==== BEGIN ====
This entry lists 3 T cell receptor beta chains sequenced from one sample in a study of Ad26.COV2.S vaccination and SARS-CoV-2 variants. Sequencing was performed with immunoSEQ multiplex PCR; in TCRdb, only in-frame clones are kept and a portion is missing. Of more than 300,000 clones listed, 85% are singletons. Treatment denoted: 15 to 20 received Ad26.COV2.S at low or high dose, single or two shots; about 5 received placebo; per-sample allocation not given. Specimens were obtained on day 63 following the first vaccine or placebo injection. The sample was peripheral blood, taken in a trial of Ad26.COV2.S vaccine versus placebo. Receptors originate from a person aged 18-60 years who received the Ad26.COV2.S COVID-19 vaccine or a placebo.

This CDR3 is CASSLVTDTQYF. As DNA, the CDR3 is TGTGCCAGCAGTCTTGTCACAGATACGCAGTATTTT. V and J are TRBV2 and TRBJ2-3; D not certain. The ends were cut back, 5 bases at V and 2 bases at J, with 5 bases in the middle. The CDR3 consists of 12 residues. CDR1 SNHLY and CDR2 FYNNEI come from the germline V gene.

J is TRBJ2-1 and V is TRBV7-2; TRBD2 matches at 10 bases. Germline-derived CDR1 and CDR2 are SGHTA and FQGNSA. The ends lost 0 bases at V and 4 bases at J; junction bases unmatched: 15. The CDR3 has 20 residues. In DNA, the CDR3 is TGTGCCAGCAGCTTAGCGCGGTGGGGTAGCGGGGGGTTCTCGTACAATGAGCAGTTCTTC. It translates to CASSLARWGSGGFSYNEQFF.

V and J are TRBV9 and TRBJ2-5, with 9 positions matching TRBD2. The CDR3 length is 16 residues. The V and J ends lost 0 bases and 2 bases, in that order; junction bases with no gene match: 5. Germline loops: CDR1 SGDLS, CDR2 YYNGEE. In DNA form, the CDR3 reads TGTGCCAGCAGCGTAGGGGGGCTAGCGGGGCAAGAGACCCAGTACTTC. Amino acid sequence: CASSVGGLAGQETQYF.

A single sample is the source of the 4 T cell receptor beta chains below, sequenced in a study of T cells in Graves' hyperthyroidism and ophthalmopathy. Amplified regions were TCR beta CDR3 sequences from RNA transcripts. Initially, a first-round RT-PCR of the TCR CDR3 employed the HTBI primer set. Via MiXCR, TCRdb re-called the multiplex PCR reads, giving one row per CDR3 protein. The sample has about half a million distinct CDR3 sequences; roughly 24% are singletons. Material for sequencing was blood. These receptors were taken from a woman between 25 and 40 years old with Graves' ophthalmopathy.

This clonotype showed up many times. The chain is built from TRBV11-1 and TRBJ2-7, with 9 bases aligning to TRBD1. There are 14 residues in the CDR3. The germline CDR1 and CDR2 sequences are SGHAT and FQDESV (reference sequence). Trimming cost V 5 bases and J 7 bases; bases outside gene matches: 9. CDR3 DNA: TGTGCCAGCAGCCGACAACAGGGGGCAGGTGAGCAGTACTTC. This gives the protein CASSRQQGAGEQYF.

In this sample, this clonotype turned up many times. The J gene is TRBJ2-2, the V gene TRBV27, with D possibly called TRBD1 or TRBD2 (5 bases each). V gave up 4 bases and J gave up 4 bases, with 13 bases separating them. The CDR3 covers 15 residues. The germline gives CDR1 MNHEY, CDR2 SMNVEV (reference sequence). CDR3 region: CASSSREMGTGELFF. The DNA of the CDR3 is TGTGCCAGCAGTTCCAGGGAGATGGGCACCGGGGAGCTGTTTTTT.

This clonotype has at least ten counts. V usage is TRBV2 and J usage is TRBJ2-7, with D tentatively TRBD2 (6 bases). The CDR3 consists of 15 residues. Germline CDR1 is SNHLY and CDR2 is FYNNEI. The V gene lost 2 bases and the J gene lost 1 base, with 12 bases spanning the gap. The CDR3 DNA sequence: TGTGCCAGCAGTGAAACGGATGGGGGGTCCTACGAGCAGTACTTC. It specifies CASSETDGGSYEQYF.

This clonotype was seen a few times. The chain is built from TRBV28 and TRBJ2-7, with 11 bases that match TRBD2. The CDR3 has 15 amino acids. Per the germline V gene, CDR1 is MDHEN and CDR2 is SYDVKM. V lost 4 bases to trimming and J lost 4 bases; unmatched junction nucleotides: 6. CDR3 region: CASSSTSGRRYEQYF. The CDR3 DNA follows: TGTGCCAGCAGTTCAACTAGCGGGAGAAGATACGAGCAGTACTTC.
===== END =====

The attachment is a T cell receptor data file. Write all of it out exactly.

This entry lists 3 T cell receptor beta chains sequenced from one sample in a study of Ad26.COV2.S vaccination and SARS-CoV-2 variants. Sequencing was performed with immunoSEQ multiplex PCR; in TCRdb, only in-frame clones are kept and a portion is missing. Of more than 300,000 clones listed, 85% are singletons. Treatment denoted: 15 to 20 received Ad26.COV2.S at low or high dose, single or two shots; about 5 received placebo; per-sample allocation not given. Specimens were obtained on day 63 following the first vaccine or placebo injection. The sample was peripheral blood, taken in a trial of Ad26.COV2.S vaccine versus placebo. Receptors originate from a person aged 18-60 years who received the Ad26.COV2.S COVID-19 vaccine or a placebo.

This CDR3 is CASSLVTDTQYF. As DNA, the CDR3 is TGTGCCAGCAGTCTTGTCACAGATACGCAGTATTTT. V and J are TRBV2 and TRBJ2-3; D not certain. The ends were cut back, 5 bases at V and 2 bases at J, with 5 bases in the middle. The CDR3 consists of 12 residues. CDR1 SNHLY and CDR2 FYNNEI come from the germline V gene.

J is TRBJ2-1 and V is TRBV7-2; TRBD2 matches at 10 bases. Germline-derived CDR1 and CDR2 are SGHTA and FQGNSA. The ends lost 0 bases at V and 4 bases at J; junction bases unmatched: 15. The CDR3 has 20 residues. In DNA, the CDR3 is TGTGCCAGCAGCTTAGCGCGGTGGGGTAGCGGGGGGTTCTCGTACAATGAGCAGTTCTTC. It translates to CASSLARWGSGGFSYNEQFF.

V and J are TRBV9 and TRBJ2-5, with 9 positions matching TRBD2. The CDR3 length is 16 residues. The V and J ends lost 0 bases and 2 bases, in that order; junction bases with no gene match: 5. Germline loops: CDR1 SGDLS, CDR2 YYNGEE. In DNA form, the CDR3 reads TGTGCCAGCAGCGTAGGGGGGCTAGCGGGGCAAGAGACCCAGTACTTC. Amino acid sequence: CASSVGGLAGQETQYF.

A single sample is the source of the 4 T cell receptor beta chains below, sequenced in a study of T cells in Graves' hyperthyroidism and ophthalmopathy. Amplified regions were TCR beta CDR3 sequences from RNA transcripts. Initially, a first-round RT-PCR of the TCR CDR3 employed the HTBI primer set. Via MiXCR, TCRdb re-called the multiplex PCR reads, giving one row per CDR3 protein. The sample has about half a million distinct CDR3 sequences; roughly 24% are singletons. Material for sequencing was blood. These receptors were taken from a woman between 25 and 40 years old with Graves' ophthalmopathy.

This clonotype showed up many times. The chain is built from TRBV11-1 and TRBJ2-7, with 9 bases aligning to TRBD1. There are 14 residues in the CDR3. The germline CDR1 and CDR2 sequences are SGHAT and FQDESV (reference sequence). Trimming cost V 5 bases and J 7 bases; bases outside gene matches: 9. CDR3 DNA: TGTGCCAGCAGCCGACAACAGGGGGCAGGTGAGCAGTACTTC. This gives the protein CASSRQQGAGEQYF.

In this sample, this clonotype turned up many times. The J gene is TRBJ2-2, the V gene TRBV27, with D possibly called TRBD1 or TRBD2 (5 bases each). V gave up 4 bases and J gave up 4 bases, with 13 bases separating them. The CDR3 covers 15 residues. The germline gives CDR1 MNHEY, CDR2 SMNVEV (reference sequence). CDR3 region: CASSSREMGTGELFF. The DNA of the CDR3 is TGTGCCAGCAGTTCCAGGGAGATGGGCACCGGGGAGCTGTTTTTT.

This clonotype has at least ten counts. V usage is TRBV2 and J usage is TRBJ2-7, with D tentatively TRBD2 (6 bases). The CDR3 consists of 15 residues. Germline CDR1 is SNHLY and CDR2 is FYNNEI. The V gene lost 2 bases and the J gene lost 1 base, with 12 bases spanning the gap. The CDR3 DNA sequence: TGTGCCAGCAGTGAAACGGATGGGGGGTCCTACGAGCAGTACTTC. It specifies CASSETDGGSYEQYF.

This clonotype was seen a few times. The chain is built from TRBV28 and TRBJ2-7, with 11 bases that match TRBD2. The CDR3 has 15 amino acids. Per the germline V gene, CDR1 is MDHEN and CDR2 is SYDVKM. V lost 4 bases to trimming and J lost 4 bases; unmatched junction nucleotides: 6. CDR3 region: CASSSTSGRRYEQYF. The CDR3 DNA follows: TGTGCCAGCAGTTCAACTAGCGGGAGAAGATACGAGCAGTACTTC.